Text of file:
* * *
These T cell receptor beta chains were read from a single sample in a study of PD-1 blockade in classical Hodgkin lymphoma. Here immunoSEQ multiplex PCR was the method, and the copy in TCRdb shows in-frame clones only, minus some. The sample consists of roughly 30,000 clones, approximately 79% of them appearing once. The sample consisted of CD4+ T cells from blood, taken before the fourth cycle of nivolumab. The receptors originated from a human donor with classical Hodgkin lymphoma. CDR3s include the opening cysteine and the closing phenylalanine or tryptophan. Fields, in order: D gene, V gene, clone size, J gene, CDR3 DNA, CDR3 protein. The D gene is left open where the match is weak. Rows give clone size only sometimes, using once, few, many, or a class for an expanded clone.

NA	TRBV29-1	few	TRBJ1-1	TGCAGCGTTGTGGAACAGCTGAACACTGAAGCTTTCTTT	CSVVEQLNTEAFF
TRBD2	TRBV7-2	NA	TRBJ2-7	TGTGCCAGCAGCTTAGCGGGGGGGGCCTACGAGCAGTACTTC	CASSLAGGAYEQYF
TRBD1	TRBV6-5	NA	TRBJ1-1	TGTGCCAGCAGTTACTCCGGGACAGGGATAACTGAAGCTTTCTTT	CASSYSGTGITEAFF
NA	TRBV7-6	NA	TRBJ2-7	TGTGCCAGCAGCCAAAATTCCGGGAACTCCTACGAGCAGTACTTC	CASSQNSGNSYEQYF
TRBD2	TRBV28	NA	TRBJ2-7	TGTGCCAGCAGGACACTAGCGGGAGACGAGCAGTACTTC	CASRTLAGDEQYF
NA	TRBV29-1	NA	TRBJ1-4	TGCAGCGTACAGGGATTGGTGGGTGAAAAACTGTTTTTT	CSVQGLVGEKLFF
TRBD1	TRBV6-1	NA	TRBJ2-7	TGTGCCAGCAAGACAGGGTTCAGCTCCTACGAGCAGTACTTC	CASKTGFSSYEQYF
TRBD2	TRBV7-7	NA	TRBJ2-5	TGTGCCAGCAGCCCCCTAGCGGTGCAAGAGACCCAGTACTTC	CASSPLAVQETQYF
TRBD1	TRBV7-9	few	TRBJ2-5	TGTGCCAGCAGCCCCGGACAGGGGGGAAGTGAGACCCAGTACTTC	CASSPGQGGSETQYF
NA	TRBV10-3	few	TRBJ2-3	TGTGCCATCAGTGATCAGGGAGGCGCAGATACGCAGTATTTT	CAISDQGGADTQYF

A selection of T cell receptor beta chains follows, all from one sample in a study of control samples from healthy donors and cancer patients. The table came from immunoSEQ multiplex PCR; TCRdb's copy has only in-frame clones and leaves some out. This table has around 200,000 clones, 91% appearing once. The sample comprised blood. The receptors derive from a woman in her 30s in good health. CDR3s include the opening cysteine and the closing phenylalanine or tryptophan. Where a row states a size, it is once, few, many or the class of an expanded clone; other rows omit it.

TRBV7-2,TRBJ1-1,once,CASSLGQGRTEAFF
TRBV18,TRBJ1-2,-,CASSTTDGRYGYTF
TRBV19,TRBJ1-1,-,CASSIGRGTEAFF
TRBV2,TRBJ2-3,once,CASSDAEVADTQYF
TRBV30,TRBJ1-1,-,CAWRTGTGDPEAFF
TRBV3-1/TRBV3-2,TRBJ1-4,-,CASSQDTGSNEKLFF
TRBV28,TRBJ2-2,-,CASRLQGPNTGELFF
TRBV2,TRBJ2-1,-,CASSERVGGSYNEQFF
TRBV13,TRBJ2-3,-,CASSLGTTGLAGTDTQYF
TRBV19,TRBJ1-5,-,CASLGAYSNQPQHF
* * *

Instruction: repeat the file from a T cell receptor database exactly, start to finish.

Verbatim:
These T cell receptor beta chains were read from a single sample in a study of PD-1 blockade in classical Hodgkin lymphoma. Here immunoSEQ multiplex PCR was the method, and the copy in TCRdb shows in-frame clones only, minus some. The sample consists of roughly 30,000 clones, approximately 79% of them appearing once. The sample consisted of CD4+ T cells from blood, taken before the fourth cycle of nivolumab. The receptors originated from a human donor with classical Hodgkin lymphoma. CDR3s include the opening cysteine and the closing phenylalanine or tryptophan. Fields, in order: D gene, V gene, clone size, J gene, CDR3 DNA, CDR3 protein. The D gene is left open where the match is weak. Rows give clone size only sometimes, using once, few, many, or a class for an expanded clone.

NA	TRBV29-1	few	TRBJ1-1	TGCAGCGTTGTGGAACAGCTGAACACTGAAGCTTTCTTT	CSVVEQLNTEAFF
TRBD2	TRBV7-2	NA	TRBJ2-7	TGTGCCAGCAGCTTAGCGGGGGGGGCCTACGAGCAGTACTTC	CASSLAGGAYEQYF
TRBD1	TRBV6-5	NA	TRBJ1-1	TGTGCCAGCAGTTACTCCGGGACAGGGATAACTGAAGCTTTCTTT	CASSYSGTGITEAFF
NA	TRBV7-6	NA	TRBJ2-7	TGTGCCAGCAGCCAAAATTCCGGGAACTCCTACGAGCAGTACTTC	CASSQNSGNSYEQYF
TRBD2	TRBV28	NA	TRBJ2-7	TGTGCCAGCAGGACACTAGCGGGAGACGAGCAGTACTTC	CASRTLAGDEQYF
NA	TRBV29-1	NA	TRBJ1-4	TGCAGCGTACAGGGATTGGTGGGTGAAAAACTGTTTTTT	CSVQGLVGEKLFF
TRBD1	TRBV6-1	NA	TRBJ2-7	TGTGCCAGCAAGACAGGGTTCAGCTCCTACGAGCAGTACTTC	CASKTGFSSYEQYF
TRBD2	TRBV7-7	NA	TRBJ2-5	TGTGCCAGCAGCCCCCTAGCGGTGCAAGAGACCCAGTACTTC	CASSPLAVQETQYF
TRBD1	TRBV7-9	few	TRBJ2-5	TGTGCCAGCAGCCCCGGACAGGGGGGAAGTGAGACCCAGTACTTC	CASSPGQGGSETQYF
NA	TRBV10-3	few	TRBJ2-3	TGTGCCATCAGTGATCAGGGAGGCGCAGATACGCAGTATTTT	CAISDQGGADTQYF

A selection of T cell receptor beta chains follows, all from one sample in a study of control samples from healthy donors and cancer patients. The table came from immunoSEQ multiplex PCR; TCRdb's copy has only in-frame clones and leaves some out. This table has around 200,000 clones, 91% appearing once. The sample comprised blood. The receptors derive from a woman in her 30s in good health. CDR3s include the opening cysteine and the closing phenylalanine or tryptophan. Where a row states a size, it is once, few, many or the class of an expanded clone; other rows omit it.

TRBV7-2,TRBJ1-1,once,CASSLGQGRTEAFF
TRBV18,TRBJ1-2,-,CASSTTDGRYGYTF
TRBV19,TRBJ1-1,-,CASSIGRGTEAFF
TRBV2,TRBJ2-3,once,CASSDAEVADTQYF
TRBV30,TRBJ1-1,-,CAWRTGTGDPEAFF
TRBV3-1/TRBV3-2,TRBJ1-4,-,CASSQDTGSNEKLFF
TRBV28,TRBJ2-2,-,CASRLQGPNTGELFF
TRBV2,TRBJ2-1,-,CASSERVGGSYNEQFF
TRBV13,TRBJ2-3,-,CASSLGTTGLAGTDTQYF
TRBV19,TRBJ1-5,-,CASLGAYSNQPQHF